Hardly a week goes by without one of our inspectors at the state Department of Labor & Industries (L&I) investigating a workplace death. My heart breaks when I learn about the worker and the family they left behind. 

I met Casey Yeager earlier this year. His father, Terry, died after contracting COVID-19 on the job at a plywood mill. It’s impossible to have conversations like that and not walk away with a deep commitment to worker safety, or an understanding of the holes that are left in families, communities and workplaces when people die on the job. Casey lost his dad far too soon. Tragically, Terry was one of dozens each year who die from conditions related to their work. 

Since L&I was founded more than 100 years ago, the challenges to workplace safety have been ever-changing. But one thing has never wavered: Our commitment to honoring the dignity of workers by striving to ensure every Washington worker goes home safe at the end of the day.

Today, as we approach the Labor Day weekend, remember the risks that workers face across the state — including the pandemic, high heat, wildfire smoke, construction falls, hazardous workloads in warehouses and other dangers. As new industries grow, new hazards grow with them. And from those early days on remote logging work sites through today’s pandemic, L&I has responded in real time to the threats workers face.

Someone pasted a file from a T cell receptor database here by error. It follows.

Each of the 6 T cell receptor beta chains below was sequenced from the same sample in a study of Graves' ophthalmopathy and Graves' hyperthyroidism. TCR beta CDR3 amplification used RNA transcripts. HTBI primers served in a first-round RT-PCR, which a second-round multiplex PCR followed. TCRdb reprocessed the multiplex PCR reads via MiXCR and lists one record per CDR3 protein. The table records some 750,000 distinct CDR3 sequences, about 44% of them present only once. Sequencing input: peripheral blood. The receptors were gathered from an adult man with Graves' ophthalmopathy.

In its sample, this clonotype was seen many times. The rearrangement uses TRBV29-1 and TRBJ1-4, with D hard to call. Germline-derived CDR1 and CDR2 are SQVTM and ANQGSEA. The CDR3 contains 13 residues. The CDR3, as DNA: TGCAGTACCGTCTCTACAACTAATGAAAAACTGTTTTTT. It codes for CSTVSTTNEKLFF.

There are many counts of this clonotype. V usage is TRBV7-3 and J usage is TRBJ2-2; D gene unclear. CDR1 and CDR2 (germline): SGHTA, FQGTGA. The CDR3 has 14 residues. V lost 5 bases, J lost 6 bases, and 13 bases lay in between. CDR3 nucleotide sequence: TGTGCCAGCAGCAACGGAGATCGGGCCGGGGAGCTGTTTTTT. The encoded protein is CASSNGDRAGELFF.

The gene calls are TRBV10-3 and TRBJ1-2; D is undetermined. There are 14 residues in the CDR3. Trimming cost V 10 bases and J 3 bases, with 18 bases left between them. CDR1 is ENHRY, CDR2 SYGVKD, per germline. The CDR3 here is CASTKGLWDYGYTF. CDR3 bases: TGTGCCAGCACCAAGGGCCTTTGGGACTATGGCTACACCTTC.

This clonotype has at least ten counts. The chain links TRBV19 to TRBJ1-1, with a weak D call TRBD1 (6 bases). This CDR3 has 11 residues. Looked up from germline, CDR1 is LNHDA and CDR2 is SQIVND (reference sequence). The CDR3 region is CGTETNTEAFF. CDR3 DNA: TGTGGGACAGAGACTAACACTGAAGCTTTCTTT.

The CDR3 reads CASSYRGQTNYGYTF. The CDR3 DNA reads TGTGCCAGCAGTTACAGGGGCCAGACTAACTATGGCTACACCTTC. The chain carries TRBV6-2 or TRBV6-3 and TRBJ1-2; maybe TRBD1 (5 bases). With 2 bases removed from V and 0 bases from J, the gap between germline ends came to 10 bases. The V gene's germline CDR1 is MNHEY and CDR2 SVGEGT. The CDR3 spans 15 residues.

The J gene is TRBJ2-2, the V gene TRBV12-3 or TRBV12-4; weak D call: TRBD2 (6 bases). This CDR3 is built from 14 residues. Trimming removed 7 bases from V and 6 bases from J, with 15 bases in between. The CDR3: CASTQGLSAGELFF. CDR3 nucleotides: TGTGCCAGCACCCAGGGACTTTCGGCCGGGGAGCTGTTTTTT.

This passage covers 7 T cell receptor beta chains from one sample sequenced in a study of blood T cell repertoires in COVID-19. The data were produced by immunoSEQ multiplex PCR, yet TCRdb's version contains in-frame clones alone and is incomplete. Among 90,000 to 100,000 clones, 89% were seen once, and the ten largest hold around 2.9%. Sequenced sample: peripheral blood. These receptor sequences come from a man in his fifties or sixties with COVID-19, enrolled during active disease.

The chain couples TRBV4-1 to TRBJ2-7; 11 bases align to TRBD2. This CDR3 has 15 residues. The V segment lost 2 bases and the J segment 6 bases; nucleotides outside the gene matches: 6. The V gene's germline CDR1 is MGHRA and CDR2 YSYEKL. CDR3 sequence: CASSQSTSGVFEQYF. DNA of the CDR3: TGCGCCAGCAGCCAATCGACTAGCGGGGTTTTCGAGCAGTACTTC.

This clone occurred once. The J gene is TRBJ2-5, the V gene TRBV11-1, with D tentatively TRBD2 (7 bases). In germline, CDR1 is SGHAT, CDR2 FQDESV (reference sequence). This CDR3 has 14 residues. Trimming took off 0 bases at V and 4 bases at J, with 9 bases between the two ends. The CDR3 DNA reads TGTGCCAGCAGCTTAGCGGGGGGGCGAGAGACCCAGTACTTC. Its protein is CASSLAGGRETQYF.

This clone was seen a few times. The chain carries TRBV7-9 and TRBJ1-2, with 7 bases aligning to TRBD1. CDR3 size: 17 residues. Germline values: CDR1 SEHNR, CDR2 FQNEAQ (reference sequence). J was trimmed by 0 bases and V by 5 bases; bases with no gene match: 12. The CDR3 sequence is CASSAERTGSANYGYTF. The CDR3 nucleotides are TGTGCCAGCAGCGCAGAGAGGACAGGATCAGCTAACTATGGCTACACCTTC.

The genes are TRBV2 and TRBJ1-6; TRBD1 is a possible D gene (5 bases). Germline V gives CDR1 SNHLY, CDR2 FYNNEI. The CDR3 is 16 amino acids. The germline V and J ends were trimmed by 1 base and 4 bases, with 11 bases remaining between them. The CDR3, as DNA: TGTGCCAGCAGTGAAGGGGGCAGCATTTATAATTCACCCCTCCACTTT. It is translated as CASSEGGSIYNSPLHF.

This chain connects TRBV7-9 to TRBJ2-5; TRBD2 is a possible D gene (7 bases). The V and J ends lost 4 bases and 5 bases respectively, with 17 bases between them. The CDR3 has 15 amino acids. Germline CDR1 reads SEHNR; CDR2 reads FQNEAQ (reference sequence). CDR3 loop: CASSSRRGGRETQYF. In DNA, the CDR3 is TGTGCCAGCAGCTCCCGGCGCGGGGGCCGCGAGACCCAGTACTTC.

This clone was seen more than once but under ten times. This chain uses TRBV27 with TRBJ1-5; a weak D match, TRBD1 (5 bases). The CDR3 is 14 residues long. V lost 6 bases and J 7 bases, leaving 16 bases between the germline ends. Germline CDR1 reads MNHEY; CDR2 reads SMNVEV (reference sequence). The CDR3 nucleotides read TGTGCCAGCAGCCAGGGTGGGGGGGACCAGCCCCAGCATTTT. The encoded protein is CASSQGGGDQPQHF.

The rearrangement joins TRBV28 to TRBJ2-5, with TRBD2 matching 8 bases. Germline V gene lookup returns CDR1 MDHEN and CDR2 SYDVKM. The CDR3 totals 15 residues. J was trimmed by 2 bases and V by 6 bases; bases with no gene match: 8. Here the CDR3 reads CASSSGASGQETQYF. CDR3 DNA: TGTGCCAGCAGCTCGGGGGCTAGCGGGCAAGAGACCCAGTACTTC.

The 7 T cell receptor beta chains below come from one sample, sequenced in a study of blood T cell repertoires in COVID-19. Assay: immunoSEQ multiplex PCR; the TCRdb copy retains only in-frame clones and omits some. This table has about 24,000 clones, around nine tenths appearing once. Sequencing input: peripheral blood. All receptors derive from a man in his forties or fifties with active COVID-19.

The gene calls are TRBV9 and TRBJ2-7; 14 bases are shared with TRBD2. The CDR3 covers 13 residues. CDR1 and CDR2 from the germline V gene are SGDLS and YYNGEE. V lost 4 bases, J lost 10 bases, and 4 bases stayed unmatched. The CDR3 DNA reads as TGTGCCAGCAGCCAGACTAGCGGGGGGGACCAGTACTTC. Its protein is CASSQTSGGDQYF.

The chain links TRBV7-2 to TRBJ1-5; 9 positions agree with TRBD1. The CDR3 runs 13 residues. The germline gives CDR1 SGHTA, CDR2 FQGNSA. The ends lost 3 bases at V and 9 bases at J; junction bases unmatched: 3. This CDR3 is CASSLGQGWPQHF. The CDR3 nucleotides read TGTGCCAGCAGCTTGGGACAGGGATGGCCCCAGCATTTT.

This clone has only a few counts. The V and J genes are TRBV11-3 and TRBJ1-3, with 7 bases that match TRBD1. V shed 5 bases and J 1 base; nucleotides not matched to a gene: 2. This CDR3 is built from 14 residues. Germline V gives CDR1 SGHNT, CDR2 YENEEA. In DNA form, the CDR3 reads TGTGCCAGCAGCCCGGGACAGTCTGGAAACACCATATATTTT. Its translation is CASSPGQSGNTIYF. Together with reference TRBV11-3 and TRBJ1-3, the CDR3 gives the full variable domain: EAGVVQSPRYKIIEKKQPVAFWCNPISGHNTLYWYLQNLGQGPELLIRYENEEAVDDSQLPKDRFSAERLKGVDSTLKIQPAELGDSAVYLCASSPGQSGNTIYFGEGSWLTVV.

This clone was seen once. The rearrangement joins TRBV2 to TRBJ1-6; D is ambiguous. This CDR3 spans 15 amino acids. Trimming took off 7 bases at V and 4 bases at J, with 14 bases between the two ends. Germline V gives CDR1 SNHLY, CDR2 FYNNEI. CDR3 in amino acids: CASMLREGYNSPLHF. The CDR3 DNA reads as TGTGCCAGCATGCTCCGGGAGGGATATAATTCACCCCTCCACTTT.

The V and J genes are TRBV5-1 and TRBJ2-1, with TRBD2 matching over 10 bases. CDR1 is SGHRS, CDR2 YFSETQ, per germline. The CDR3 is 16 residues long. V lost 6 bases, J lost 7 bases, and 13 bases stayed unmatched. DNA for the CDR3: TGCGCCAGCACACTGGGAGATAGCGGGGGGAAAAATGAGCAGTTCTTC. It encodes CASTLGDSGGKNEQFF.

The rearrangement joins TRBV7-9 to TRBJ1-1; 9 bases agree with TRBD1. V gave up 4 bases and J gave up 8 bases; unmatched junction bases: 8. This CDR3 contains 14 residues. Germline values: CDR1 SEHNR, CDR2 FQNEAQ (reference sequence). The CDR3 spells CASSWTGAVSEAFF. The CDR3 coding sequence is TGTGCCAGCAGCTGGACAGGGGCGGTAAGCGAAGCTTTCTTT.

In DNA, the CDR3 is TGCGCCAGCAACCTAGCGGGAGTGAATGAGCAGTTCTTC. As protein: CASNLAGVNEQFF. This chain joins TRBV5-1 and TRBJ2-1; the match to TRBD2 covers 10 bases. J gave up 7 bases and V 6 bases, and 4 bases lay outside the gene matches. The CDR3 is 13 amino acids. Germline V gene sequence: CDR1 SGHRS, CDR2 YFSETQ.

Summers have been hotter and smokier. If you work outside, these conditions have the potential to be life threatening. So this summer we announced emergency rules that require employers to monitor temperature and air quality, give regular breaks in the shade, provide training and information to their workers, and take additional steps to protect workers from heat and wildfire smoke.  

We’re one of just a few states to have rules that address workers’ exposures to these hazards. As we work to make those rules permanent, we’re talking regularly with stakeholders including farmworkers and businesses. We hear from some that the rules go too far; others that they don’t go far enough. The emergency rules set a standard we can build on, and they are critical to have in place so workers are protected while we develop permanent requirements.


Of course, rules are only effective when employers follow or go beyond them. I’m confident most employers want to keep their workers safe. L&I is here to help them do it — and to hold them accountable if they don’t. Our inspectors are out there every day performing surprise inspections and investigating serious injuries and fatalities — including a team focused specifically on agriculture. And our consultants are a phone call away with advice and assistance.

Workers are a critical set of eyes and ears on the job when it comes to safety. When employers and workers come together to focus on safety, lives are saved. When that doesn’t happen, we want workers to reach out to us. We respond to safety complaints every day, perform in-person inspections when needed, cite and fine employers who are putting workers at risk, and ensure hazards are corrected.  

Zero worker deaths is our goal. It’s aspirational — yet it’s worth striving for because it’s the way we honor the workers who build our homes, pick food for our families’ tables, pave our roads and make our communities strong.

Whatever type of work you do, your work has dignity, purpose and meaning. Your labor makes it possible for us to go about our days, support our families and chase our dreams.

We’re grateful for the work you do, and we dedicate our work to making sure you’re safe, respected and treated right on the job.